Author Archive for Matt Cohen

The Sleigher: Masked Intruder’s “Under the Mistletoe”

HO HO WHO: The four members of Madison, Wisc., pop-punk band Masked Intruder wear intimidating multicolored ski masks supposedly to hide their identities, but I suspect they don disguises to conceal an inconvenient truth: This is not a punk band at all! These dudes are a bunch of softies. That much is revealed in Masked [...]

Comedian Gilbert Gottfried: “All of the Curse Words Are Enjoyable To Me”

When I first picked up the phone to talk to Gilbert Gottfried, I was taken aback: The prolific comedian/actor/writer/outrageous personality sounds nothing like the infamous shrieky schtick he’s known for. Instead, he sounds something more like a cross between Diane Rehm and Perry Como. He speaks softly, slowly, and graciously, like a humble grandfather.
But make [...]

One Track Mind: No Paris, Cimmerian

Standout Track: No. 1, "(Deep) End," from Cimmerian, the simmering debut cassette from No Paris. The electronic avant-garde/experimental project comes from Woodley Park resident Sean Gray, 30, who runs the DIY labels Fan Death and Accidental Guest. Ambient and wordless, "(Deep) End" plays like a brooding, pulsating score, swelling to a climax that never comes.
Musical [...]

Skank and File: An Oral History of D.C. Ska

Strike up a conversation with 70 percent of this town’s 20- to 30-something punk rockers, and they’ll probably tell you they grew up with hardcore or emo. Talk to the other 30 percent, and they’ll say it was ska.
Most folks probably remember ska from the brief time when trumpet-toting dudes in plaid suits and pork-pie [...]

One Track Mind: Andy Bowen, The 26th Anniversary Edition

Standout Track: No. 6, “How We Lose This Thing,” a riff-heavy, lyrically aggressive pop song from the debut solo album of Southern Problems bassist and Brightwood Park resident Andy Bowen. The catchy tune tells of Bowen’s infuriating encounter with a “socially liberal, fiscally conservative” gay white guy at a party before it transitions into a [...]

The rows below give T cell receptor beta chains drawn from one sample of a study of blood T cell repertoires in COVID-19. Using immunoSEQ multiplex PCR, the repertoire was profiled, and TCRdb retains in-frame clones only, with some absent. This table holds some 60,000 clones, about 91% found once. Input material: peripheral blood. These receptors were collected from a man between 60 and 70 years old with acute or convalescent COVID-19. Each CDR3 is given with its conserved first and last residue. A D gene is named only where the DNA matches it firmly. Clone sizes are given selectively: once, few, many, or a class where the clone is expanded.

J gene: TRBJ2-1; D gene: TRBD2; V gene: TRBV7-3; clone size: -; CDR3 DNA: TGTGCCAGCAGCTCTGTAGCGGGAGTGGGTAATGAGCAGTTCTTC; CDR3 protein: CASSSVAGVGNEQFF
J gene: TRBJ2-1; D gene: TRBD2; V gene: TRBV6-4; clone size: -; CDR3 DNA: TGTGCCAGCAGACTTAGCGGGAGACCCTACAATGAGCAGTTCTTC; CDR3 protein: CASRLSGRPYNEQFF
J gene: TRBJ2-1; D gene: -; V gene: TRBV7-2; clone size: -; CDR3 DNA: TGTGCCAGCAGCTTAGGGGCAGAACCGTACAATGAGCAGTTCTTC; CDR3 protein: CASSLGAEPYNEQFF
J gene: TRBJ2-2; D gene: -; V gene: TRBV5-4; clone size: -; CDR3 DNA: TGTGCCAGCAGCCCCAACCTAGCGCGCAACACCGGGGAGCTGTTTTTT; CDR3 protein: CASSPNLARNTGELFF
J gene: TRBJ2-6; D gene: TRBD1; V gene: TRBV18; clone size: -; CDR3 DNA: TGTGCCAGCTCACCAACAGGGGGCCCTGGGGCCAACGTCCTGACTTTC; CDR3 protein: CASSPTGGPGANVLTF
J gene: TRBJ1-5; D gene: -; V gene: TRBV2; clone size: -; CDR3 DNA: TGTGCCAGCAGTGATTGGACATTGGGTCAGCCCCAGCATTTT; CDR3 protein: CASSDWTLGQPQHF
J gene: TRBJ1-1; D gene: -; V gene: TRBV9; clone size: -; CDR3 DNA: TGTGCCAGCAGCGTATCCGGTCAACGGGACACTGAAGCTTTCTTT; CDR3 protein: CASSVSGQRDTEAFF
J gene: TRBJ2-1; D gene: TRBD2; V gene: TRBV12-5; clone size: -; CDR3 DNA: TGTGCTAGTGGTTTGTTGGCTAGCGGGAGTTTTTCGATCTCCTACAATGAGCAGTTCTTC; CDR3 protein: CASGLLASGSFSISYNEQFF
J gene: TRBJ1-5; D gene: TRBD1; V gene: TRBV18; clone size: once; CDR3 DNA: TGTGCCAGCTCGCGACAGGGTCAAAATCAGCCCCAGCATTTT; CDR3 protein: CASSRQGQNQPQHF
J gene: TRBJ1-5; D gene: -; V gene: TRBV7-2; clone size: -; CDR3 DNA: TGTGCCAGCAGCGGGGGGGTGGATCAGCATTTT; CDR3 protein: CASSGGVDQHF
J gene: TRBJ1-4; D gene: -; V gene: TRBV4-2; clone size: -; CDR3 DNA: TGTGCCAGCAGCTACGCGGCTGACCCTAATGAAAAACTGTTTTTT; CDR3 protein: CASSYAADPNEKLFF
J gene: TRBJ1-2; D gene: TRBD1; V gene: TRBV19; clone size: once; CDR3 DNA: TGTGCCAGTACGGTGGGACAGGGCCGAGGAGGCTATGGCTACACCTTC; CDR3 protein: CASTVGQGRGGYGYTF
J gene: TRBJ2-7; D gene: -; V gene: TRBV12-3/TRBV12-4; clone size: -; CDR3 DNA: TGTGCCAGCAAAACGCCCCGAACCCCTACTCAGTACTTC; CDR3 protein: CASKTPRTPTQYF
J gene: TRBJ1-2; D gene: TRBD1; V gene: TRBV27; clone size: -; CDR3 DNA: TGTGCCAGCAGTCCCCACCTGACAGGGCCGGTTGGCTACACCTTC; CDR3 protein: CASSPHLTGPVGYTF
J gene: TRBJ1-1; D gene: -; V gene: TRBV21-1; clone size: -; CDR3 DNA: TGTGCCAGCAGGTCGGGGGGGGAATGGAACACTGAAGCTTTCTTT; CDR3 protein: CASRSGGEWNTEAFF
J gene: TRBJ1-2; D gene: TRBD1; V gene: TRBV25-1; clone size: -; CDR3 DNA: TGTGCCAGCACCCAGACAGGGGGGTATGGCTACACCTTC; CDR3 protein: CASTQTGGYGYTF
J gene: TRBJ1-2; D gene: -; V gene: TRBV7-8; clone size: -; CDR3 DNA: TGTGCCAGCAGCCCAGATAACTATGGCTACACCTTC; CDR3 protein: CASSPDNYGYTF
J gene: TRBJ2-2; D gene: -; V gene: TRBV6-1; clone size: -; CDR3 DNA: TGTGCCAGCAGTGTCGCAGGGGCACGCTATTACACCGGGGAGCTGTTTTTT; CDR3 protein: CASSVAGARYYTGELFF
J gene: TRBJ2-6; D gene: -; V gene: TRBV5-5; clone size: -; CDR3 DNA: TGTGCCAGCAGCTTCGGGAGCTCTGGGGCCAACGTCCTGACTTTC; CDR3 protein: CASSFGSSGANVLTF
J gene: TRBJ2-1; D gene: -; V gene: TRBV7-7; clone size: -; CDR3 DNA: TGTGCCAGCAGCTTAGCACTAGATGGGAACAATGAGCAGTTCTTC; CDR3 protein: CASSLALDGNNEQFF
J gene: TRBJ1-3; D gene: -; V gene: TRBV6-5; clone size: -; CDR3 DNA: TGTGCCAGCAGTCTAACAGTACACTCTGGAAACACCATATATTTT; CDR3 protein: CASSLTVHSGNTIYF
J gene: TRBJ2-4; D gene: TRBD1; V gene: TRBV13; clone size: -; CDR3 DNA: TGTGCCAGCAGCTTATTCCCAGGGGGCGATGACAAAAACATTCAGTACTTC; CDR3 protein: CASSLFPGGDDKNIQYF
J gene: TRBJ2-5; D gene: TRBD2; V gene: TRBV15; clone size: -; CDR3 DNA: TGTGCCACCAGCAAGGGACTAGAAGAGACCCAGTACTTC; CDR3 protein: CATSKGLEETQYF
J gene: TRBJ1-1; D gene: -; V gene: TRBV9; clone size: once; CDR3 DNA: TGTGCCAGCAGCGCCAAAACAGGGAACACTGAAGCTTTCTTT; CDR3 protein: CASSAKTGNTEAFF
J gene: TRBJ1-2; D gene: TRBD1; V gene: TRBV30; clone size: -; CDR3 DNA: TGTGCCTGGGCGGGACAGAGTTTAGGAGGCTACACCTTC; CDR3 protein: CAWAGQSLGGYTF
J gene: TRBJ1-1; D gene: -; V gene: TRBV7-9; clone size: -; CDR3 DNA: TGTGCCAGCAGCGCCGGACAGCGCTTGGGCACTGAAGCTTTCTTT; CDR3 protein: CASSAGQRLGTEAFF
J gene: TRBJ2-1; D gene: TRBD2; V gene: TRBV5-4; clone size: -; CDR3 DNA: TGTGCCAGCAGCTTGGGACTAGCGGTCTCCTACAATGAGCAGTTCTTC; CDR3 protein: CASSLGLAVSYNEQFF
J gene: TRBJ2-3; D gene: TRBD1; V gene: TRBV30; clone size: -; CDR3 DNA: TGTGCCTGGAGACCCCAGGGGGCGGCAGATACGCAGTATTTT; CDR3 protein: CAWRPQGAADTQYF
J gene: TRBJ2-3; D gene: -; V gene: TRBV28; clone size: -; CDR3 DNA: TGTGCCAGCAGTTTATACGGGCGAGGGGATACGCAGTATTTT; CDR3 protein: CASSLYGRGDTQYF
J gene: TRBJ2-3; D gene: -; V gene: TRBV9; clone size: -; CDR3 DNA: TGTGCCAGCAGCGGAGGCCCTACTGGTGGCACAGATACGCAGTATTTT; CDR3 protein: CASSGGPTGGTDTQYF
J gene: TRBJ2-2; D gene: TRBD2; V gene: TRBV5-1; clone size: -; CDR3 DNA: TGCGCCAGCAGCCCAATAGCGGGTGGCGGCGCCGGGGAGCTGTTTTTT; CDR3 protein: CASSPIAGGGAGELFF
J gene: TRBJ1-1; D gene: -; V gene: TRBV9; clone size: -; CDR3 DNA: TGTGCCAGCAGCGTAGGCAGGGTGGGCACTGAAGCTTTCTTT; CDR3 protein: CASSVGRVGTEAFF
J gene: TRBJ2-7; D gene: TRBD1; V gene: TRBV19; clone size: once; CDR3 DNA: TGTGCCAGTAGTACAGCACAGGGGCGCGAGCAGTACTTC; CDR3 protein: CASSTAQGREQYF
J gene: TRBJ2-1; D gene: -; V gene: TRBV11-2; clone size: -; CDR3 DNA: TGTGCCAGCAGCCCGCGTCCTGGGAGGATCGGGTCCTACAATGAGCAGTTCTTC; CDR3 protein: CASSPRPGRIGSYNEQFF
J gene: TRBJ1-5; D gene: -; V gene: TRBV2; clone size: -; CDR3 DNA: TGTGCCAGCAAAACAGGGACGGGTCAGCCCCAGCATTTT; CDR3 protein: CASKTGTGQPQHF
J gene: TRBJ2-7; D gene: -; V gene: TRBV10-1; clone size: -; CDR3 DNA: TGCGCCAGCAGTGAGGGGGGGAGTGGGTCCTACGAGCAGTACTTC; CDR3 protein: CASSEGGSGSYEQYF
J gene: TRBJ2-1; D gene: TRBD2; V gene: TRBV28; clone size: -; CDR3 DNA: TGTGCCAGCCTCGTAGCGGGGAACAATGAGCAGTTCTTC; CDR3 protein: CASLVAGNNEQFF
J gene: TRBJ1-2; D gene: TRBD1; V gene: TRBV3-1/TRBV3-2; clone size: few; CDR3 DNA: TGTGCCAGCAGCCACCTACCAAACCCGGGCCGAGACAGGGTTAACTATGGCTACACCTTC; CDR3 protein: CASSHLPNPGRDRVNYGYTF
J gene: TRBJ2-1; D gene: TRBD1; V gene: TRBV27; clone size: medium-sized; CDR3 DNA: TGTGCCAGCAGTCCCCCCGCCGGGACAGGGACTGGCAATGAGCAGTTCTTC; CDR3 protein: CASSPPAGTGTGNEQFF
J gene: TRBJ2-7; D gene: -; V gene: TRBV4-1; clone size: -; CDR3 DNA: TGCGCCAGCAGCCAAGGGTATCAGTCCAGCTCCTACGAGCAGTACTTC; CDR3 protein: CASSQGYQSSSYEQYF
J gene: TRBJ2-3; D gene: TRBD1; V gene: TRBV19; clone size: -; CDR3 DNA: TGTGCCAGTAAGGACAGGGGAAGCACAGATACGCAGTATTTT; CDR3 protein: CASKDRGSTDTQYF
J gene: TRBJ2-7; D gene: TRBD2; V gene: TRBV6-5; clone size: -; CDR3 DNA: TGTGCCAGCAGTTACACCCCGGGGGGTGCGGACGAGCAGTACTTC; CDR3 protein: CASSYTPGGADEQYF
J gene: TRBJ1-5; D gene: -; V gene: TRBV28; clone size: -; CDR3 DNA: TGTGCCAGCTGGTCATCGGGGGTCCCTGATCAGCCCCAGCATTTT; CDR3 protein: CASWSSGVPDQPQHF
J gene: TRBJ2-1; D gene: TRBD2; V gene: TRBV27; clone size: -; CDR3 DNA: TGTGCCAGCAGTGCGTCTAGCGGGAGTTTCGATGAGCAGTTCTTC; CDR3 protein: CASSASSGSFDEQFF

Newseum Resorts to Archiving Fake News with Anchorman Exhibit

Though the Newseum—D.C.’s living monument to the history, culture, and legacy of journalism and media—has struggled to be kind of a big deal, the splashy fall show it announced today, “Anchorman: The Exhibit,” seems like an attempt to change that.
On Nov. 14, with the backing of Paramount Pictures, the museum will mount an exhibit dedicated [...]

Director Noah Baumbach on Frances Ha, Twentysomethings, and Great Pop Songs

Early in his career, Noah Baumbach made the delightfully wry film Kicking and Screaming, which followed a group of college buddies who go through a sort of existential crisis upon graduating college and spend the subsequent year loitering around campus instead of leaping into adulthood. It’s a terrifically personal mediation on, well, the same kind [...]

Five Reasons You Should Probably Avoid Star Trek Into Darkness

When it was announced that J.J. Abrams was to revive the storied but long-dead Star Trek franchise, the news was met with more skepticism than excitement. But the resulting 2009 film, Star Trek, not only managed to surpass expectations (which were, admittedly, pretty low), but it turned out to be one of the best blockbusters in [...]

Five Reasons You Should Probably See Iron Man 3

Summer doesn’t technically start until June 21st, but according to Hollywood, it starts today, with the release of the first potential blockbuster of the season, Iron Man 3.
Considering the sheer number of blockbusters released each summer (and this one is looking stacked), you may want to think hard on which ones are actually worth your [...]

Director Jeff Nichols on Fugazi, Southern Literature, and Mud

Jeff Nichols isn’t the type of director to make a light film. His first feature, 2007’s Shotgun Stories, a terse family drama about a blood feud between two sets of half brothers in rural Arkansas, became one of the most talked-about films of the year and established him as a fresh new voice in the [...]

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